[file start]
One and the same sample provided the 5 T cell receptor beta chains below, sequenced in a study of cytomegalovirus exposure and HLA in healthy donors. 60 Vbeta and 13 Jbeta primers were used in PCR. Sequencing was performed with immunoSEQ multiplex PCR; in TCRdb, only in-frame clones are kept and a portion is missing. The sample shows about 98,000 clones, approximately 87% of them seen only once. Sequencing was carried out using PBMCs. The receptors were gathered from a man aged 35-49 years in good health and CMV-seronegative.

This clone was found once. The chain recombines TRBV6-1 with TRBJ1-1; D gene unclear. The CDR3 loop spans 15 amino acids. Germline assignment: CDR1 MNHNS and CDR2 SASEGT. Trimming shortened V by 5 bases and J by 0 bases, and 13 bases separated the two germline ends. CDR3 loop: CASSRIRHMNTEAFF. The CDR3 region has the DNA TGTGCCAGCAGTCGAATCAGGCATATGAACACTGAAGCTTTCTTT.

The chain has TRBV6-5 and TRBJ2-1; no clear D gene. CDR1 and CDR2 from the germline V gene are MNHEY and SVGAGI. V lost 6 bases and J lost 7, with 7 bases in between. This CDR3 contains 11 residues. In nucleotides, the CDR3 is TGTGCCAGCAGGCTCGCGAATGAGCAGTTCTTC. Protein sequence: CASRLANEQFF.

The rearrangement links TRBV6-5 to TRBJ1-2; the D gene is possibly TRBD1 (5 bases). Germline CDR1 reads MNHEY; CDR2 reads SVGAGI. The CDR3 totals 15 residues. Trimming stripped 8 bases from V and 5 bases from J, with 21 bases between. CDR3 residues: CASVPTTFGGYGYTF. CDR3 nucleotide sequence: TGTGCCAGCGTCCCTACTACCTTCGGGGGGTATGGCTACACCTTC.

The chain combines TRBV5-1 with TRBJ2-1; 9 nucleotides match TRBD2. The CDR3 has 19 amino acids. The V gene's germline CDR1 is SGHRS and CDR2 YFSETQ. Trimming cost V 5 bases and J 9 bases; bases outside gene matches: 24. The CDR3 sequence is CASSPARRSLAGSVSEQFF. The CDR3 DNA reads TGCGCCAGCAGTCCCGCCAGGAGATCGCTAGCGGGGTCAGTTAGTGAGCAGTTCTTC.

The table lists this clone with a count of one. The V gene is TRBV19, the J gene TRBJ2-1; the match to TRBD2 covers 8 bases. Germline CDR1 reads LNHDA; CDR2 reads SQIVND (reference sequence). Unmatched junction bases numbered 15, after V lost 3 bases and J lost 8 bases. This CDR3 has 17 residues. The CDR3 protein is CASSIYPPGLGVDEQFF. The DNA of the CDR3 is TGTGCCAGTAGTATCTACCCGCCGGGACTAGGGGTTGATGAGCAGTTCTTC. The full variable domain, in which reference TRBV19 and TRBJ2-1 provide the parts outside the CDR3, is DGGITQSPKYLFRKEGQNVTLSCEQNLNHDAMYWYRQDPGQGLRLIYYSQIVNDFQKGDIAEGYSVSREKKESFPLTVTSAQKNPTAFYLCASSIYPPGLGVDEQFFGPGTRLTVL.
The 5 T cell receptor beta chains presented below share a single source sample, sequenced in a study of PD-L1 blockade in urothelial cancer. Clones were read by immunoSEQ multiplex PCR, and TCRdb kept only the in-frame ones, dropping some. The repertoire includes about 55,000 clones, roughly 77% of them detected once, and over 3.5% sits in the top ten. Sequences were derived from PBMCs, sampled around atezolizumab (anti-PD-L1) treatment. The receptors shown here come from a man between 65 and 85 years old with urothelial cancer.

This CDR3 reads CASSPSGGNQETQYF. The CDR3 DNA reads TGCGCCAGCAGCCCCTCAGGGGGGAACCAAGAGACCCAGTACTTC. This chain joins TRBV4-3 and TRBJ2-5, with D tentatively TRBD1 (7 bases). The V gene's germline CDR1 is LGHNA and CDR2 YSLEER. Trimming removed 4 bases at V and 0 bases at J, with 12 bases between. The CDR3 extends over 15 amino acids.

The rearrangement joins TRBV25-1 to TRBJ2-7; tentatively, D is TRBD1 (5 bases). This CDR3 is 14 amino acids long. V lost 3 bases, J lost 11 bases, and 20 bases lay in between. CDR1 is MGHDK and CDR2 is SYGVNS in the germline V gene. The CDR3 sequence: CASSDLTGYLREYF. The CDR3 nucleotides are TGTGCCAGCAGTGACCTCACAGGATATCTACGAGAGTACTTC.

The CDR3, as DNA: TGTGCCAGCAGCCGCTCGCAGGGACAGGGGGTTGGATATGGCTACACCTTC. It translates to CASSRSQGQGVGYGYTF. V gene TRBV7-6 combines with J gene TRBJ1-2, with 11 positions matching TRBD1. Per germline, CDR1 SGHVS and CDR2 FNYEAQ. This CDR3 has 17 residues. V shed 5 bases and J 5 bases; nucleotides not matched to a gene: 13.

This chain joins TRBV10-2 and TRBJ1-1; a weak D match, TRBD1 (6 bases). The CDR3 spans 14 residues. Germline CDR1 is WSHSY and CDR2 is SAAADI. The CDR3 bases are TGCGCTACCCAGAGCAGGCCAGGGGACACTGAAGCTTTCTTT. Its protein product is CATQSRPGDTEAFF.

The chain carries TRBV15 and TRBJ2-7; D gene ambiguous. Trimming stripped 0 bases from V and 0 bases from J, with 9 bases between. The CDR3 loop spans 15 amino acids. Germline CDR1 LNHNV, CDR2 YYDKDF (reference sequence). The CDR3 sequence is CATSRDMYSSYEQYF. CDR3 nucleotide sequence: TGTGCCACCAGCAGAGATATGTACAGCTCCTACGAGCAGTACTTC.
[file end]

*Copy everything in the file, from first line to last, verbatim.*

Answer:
One and the same sample provided the 5 T cell receptor beta chains below, sequenced in a study of cytomegalovirus exposure and HLA in healthy donors. 60 Vbeta and 13 Jbeta primers were used in PCR. Sequencing was performed with immunoSEQ multiplex PCR; in TCRdb, only in-frame clones are kept and a portion is missing. The sample shows about 98,000 clones, approximately 87% of them seen only once. Sequencing was carried out using PBMCs. The receptors were gathered from a man aged 35-49 years in good health and CMV-seronegative.

This clone was found once. The chain recombines TRBV6-1 with TRBJ1-1; D gene unclear. The CDR3 loop spans 15 amino acids. Germline assignment: CDR1 MNHNS and CDR2 SASEGT. Trimming shortened V by 5 bases and J by 0 bases, and 13 bases separated the two germline ends. CDR3 loop: CASSRIRHMNTEAFF. The CDR3 region has the DNA TGTGCCAGCAGTCGAATCAGGCATATGAACACTGAAGCTTTCTTT.

The chain has TRBV6-5 and TRBJ2-1; no clear D gene. CDR1 and CDR2 from the germline V gene are MNHEY and SVGAGI. V lost 6 bases and J lost 7, with 7 bases in between. This CDR3 contains 11 residues. In nucleotides, the CDR3 is TGTGCCAGCAGGCTCGCGAATGAGCAGTTCTTC. Protein sequence: CASRLANEQFF.

The rearrangement links TRBV6-5 to TRBJ1-2; the D gene is possibly TRBD1 (5 bases). Germline CDR1 reads MNHEY; CDR2 reads SVGAGI. The CDR3 totals 15 residues. Trimming stripped 8 bases from V and 5 bases from J, with 21 bases between. CDR3 residues: CASVPTTFGGYGYTF. CDR3 nucleotide sequence: TGTGCCAGCGTCCCTACTACCTTCGGGGGGTATGGCTACACCTTC.

The chain combines TRBV5-1 with TRBJ2-1; 9 nucleotides match TRBD2. The CDR3 has 19 amino acids. The V gene's germline CDR1 is SGHRS and CDR2 YFSETQ. Trimming cost V 5 bases and J 9 bases; bases outside gene matches: 24. The CDR3 sequence is CASSPARRSLAGSVSEQFF. The CDR3 DNA reads TGCGCCAGCAGTCCCGCCAGGAGATCGCTAGCGGGGTCAGTTAGTGAGCAGTTCTTC.

The table lists this clone with a count of one. The V gene is TRBV19, the J gene TRBJ2-1; the match to TRBD2 covers 8 bases. Germline CDR1 reads LNHDA; CDR2 reads SQIVND (reference sequence). Unmatched junction bases numbered 15, after V lost 3 bases and J lost 8 bases. This CDR3 has 17 residues. The CDR3 protein is CASSIYPPGLGVDEQFF. The DNA of the CDR3 is TGTGCCAGTAGTATCTACCCGCCGGGACTAGGGGTTGATGAGCAGTTCTTC. The full variable domain, in which reference TRBV19 and TRBJ2-1 provide the parts outside the CDR3, is DGGITQSPKYLFRKEGQNVTLSCEQNLNHDAMYWYRQDPGQGLRLIYYSQIVNDFQKGDIAEGYSVSREKKESFPLTVTSAQKNPTAFYLCASSIYPPGLGVDEQFFGPGTRLTVL.
The 5 T cell receptor beta chains presented below share a single source sample, sequenced in a study of PD-L1 blockade in urothelial cancer. Clones were read by immunoSEQ multiplex PCR, and TCRdb kept only the in-frame ones, dropping some. The repertoire includes about 55,000 clones, roughly 77% of them detected once, and over 3.5% sits in the top ten. Sequences were derived from PBMCs, sampled around atezolizumab (anti-PD-L1) treatment. The receptors shown here come from a man between 65 and 85 years old with urothelial cancer.

This CDR3 reads CASSPSGGNQETQYF. The CDR3 DNA reads TGCGCCAGCAGCCCCTCAGGGGGGAACCAAGAGACCCAGTACTTC. This chain joins TRBV4-3 and TRBJ2-5, with D tentatively TRBD1 (7 bases). The V gene's germline CDR1 is LGHNA and CDR2 YSLEER. Trimming removed 4 bases at V and 0 bases at J, with 12 bases between. The CDR3 extends over 15 amino acids.

The rearrangement joins TRBV25-1 to TRBJ2-7; tentatively, D is TRBD1 (5 bases). This CDR3 is 14 amino acids long. V lost 3 bases, J lost 11 bases, and 20 bases lay in between. CDR1 is MGHDK and CDR2 is SYGVNS in the germline V gene. The CDR3 sequence: CASSDLTGYLREYF. The CDR3 nucleotides are TGTGCCAGCAGTGACCTCACAGGATATCTACGAGAGTACTTC.

The CDR3, as DNA: TGTGCCAGCAGCCGCTCGCAGGGACAGGGGGTTGGATATGGCTACACCTTC. It translates to CASSRSQGQGVGYGYTF. V gene TRBV7-6 combines with J gene TRBJ1-2, with 11 positions matching TRBD1. Per germline, CDR1 SGHVS and CDR2 FNYEAQ. This CDR3 has 17 residues. V shed 5 bases and J 5 bases; nucleotides not matched to a gene: 13.

This chain joins TRBV10-2 and TRBJ1-1; a weak D match, TRBD1 (6 bases). The CDR3 spans 14 residues. Germline CDR1 is WSHSY and CDR2 is SAAADI. The CDR3 bases are TGCGCTACCCAGAGCAGGCCAGGGGACACTGAAGCTTTCTTT. Its protein product is CATQSRPGDTEAFF.

The chain carries TRBV15 and TRBJ2-7; D gene ambiguous. Trimming stripped 0 bases from V and 0 bases from J, with 9 bases between. The CDR3 loop spans 15 amino acids. Germline CDR1 LNHNV, CDR2 YYDKDF (reference sequence). The CDR3 sequence is CATSRDMYSSYEQYF. CDR3 nucleotide sequence: TGTGCCACCAGCAGAGATATGTACAGCTCCTACGAGCAGTACTTC.